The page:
Government inspector rejects appeal over massive digital billboard on one of Doncaster's busiest roundabouts

A Government planning inspector has thrown out an appeal which could have resulted in a massive LED advertising screen on one of Doncaster’s busiest roundabouts.

By George Torr, Local Democracy Reporter
Wednesday, 7th April 2021, 5:38 pm
The Cleveland Street roundabout where it was proposed the digital billboard would have been placed
The Cleveland Street roundabout where it was proposed the digital billboard would have been placed

Alight Media Ltd wanted to install a 48-sheet digital advertising display on the Cleveland Street roundabout close to the car park.

Doncaster Council rejected the application back in June 2020 and cited traffic safety concerns to drivers if such display was installed in this location.

The applicant appealed to the Government’s planning inspectorate but they sided with the council following a visit to the location.

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The inspector, listed as AM Nilsson, said due to its size and changing images, it would be a ‘distraction to motorists’ and would ‘risk highway safety’.

The proposed development would display static, illuminated images mounted on poles occupying a raised position above the line of traffic fronting onto Cleveland Street roundabout.

The advertisement would face directly towards the A630 Cleveland Street junction at the edge of Portland Place car park in the direct line of sight to the four lanes of traffic which approach the roundabout.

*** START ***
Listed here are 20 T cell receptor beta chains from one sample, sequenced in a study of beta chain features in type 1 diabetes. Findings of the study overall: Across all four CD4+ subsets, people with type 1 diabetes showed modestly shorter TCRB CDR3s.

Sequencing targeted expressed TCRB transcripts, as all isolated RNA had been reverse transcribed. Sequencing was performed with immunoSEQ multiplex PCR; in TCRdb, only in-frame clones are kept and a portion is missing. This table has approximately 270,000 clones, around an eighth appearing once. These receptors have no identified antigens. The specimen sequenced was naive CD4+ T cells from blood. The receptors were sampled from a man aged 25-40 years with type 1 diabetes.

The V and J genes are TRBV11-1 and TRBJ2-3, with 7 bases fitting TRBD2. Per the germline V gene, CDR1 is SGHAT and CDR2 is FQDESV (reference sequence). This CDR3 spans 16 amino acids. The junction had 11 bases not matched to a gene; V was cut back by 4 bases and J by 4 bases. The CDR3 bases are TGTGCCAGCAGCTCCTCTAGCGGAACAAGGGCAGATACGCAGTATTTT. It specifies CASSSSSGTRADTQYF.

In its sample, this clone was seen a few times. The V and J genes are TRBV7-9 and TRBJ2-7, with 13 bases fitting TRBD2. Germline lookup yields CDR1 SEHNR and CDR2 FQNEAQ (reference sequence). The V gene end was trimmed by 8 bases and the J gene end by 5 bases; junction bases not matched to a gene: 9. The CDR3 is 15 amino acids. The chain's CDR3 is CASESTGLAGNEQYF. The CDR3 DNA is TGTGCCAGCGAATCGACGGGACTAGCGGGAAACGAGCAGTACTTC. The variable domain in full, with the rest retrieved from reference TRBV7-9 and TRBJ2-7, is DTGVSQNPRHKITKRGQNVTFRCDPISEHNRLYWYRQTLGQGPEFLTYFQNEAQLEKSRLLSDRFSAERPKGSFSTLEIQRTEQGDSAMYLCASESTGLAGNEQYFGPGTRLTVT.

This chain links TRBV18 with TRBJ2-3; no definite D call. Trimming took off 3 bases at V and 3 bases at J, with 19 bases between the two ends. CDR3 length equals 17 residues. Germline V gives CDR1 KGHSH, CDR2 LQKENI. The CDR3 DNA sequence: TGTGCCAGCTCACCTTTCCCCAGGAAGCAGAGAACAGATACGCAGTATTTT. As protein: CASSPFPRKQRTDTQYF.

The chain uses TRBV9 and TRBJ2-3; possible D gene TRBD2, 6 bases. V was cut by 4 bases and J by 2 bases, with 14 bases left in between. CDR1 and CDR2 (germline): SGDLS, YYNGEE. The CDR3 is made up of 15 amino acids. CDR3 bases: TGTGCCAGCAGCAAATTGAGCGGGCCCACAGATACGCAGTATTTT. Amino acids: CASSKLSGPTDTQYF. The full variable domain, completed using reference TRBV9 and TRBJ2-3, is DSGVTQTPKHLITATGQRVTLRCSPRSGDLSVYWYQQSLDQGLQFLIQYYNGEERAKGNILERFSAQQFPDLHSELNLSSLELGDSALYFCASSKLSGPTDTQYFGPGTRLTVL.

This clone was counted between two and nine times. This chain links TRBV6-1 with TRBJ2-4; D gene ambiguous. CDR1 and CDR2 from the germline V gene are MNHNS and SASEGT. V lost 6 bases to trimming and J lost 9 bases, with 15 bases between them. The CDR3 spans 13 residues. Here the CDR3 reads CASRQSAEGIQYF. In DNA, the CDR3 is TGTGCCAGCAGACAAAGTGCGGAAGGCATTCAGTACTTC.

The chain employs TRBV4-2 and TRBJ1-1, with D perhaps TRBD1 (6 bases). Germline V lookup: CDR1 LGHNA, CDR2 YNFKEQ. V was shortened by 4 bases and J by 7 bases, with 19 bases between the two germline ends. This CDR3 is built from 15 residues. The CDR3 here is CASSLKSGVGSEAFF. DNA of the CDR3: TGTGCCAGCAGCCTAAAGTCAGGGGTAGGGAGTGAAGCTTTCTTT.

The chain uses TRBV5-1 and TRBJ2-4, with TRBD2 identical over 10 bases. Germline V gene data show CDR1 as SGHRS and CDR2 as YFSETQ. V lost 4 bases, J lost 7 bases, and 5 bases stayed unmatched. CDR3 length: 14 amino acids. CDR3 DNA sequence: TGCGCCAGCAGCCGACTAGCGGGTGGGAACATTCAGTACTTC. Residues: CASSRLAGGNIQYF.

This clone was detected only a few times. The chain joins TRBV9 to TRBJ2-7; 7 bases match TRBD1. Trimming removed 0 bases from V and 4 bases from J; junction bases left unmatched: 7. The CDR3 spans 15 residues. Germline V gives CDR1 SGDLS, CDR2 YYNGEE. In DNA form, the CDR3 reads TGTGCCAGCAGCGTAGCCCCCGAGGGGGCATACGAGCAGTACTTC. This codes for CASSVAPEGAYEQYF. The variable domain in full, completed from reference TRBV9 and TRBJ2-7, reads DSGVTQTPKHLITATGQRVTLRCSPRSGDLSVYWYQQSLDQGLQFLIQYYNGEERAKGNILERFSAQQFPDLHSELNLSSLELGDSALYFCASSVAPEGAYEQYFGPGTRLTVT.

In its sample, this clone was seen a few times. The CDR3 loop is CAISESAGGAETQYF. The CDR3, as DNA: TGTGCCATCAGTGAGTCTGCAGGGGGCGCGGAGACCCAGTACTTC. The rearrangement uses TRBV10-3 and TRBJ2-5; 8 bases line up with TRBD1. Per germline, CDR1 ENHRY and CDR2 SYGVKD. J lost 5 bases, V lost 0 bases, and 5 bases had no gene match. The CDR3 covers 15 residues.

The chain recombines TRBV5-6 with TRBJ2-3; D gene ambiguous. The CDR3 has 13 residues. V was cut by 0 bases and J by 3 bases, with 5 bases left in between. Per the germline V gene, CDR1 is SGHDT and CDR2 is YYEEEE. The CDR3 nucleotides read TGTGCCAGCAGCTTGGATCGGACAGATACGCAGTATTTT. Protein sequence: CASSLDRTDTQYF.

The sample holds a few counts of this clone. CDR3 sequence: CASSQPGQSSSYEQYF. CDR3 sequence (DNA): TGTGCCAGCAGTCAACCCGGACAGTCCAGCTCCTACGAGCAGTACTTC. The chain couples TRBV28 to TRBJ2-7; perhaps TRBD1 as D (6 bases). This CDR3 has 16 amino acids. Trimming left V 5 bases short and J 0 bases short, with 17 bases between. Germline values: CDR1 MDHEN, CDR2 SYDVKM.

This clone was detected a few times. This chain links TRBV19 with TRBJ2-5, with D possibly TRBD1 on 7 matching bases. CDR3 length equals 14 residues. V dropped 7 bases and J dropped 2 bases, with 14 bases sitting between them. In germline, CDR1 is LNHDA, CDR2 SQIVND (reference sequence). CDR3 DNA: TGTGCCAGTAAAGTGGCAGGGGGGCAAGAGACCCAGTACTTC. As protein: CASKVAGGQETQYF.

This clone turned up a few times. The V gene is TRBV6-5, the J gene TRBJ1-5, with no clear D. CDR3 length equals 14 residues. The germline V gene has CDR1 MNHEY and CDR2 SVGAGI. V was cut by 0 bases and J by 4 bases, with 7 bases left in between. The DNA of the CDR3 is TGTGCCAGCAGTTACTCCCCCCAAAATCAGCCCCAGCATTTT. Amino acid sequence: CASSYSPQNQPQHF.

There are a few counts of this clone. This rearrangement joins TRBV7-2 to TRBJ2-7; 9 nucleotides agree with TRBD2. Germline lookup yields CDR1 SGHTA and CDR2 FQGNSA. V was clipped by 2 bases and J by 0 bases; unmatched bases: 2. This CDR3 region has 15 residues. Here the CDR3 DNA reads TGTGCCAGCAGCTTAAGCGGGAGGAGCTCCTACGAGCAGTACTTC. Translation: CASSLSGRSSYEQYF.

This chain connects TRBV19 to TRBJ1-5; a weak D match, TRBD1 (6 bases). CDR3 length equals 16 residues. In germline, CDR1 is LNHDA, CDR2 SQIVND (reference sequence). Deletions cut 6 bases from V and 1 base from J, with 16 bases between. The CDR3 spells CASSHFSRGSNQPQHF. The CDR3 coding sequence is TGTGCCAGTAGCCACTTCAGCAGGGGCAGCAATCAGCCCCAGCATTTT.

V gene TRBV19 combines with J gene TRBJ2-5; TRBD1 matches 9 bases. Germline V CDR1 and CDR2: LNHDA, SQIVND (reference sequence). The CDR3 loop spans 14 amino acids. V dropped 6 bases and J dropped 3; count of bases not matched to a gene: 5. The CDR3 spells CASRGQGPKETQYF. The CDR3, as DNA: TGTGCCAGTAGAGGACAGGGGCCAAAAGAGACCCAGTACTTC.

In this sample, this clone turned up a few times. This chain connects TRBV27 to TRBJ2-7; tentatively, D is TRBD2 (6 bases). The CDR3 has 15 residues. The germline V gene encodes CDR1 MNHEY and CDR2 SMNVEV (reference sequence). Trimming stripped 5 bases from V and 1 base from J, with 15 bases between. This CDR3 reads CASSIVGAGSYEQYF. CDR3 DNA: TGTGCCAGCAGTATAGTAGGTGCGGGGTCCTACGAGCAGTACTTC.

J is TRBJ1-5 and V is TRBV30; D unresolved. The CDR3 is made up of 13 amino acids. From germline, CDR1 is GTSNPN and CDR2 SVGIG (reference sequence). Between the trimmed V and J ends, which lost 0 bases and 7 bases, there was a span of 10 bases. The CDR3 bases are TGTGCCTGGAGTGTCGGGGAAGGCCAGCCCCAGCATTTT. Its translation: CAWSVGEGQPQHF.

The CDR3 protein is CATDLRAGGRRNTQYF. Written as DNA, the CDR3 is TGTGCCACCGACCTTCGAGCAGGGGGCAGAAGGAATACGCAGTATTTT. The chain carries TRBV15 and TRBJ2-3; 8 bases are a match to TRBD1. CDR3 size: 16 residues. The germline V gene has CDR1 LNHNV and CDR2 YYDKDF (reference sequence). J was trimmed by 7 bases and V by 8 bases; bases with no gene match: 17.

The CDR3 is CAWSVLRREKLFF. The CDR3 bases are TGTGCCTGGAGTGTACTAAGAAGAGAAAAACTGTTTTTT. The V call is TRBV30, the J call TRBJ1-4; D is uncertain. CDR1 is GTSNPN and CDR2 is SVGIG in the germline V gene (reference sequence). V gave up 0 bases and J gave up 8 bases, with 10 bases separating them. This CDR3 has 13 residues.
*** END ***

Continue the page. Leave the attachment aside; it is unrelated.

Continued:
It would also be adjacent to the A630 Trafford Way junction where drivers are required to observe traffic to the right.

“For drivers negotiating the roundabout, significant attention needs to be paid to highway signs, lane arrangements and traffic conditions,” Mr Nilsson said.

“Given its scale and illumination, it would be an unnecessary distraction for the concentration that is required. The illumination and the changes in images would further distract motorists and thus risking highway safety.

“It’s size and siting, mounted on poles, would lead to it being a dominant and obtrusive feature.

“It would occupy a prominent position and is sufficiently removed from the buildings to the rear, and as a result, due to its size, would appear isolated and incongruous.

“The display of illuminated digital images would be striking and prominent and would not integrate well into the street scene. For these reasons, the appeal proposal would create an alien feature.

“I am not persuaded that any revenue that would be generated by the development would justify the harm.”


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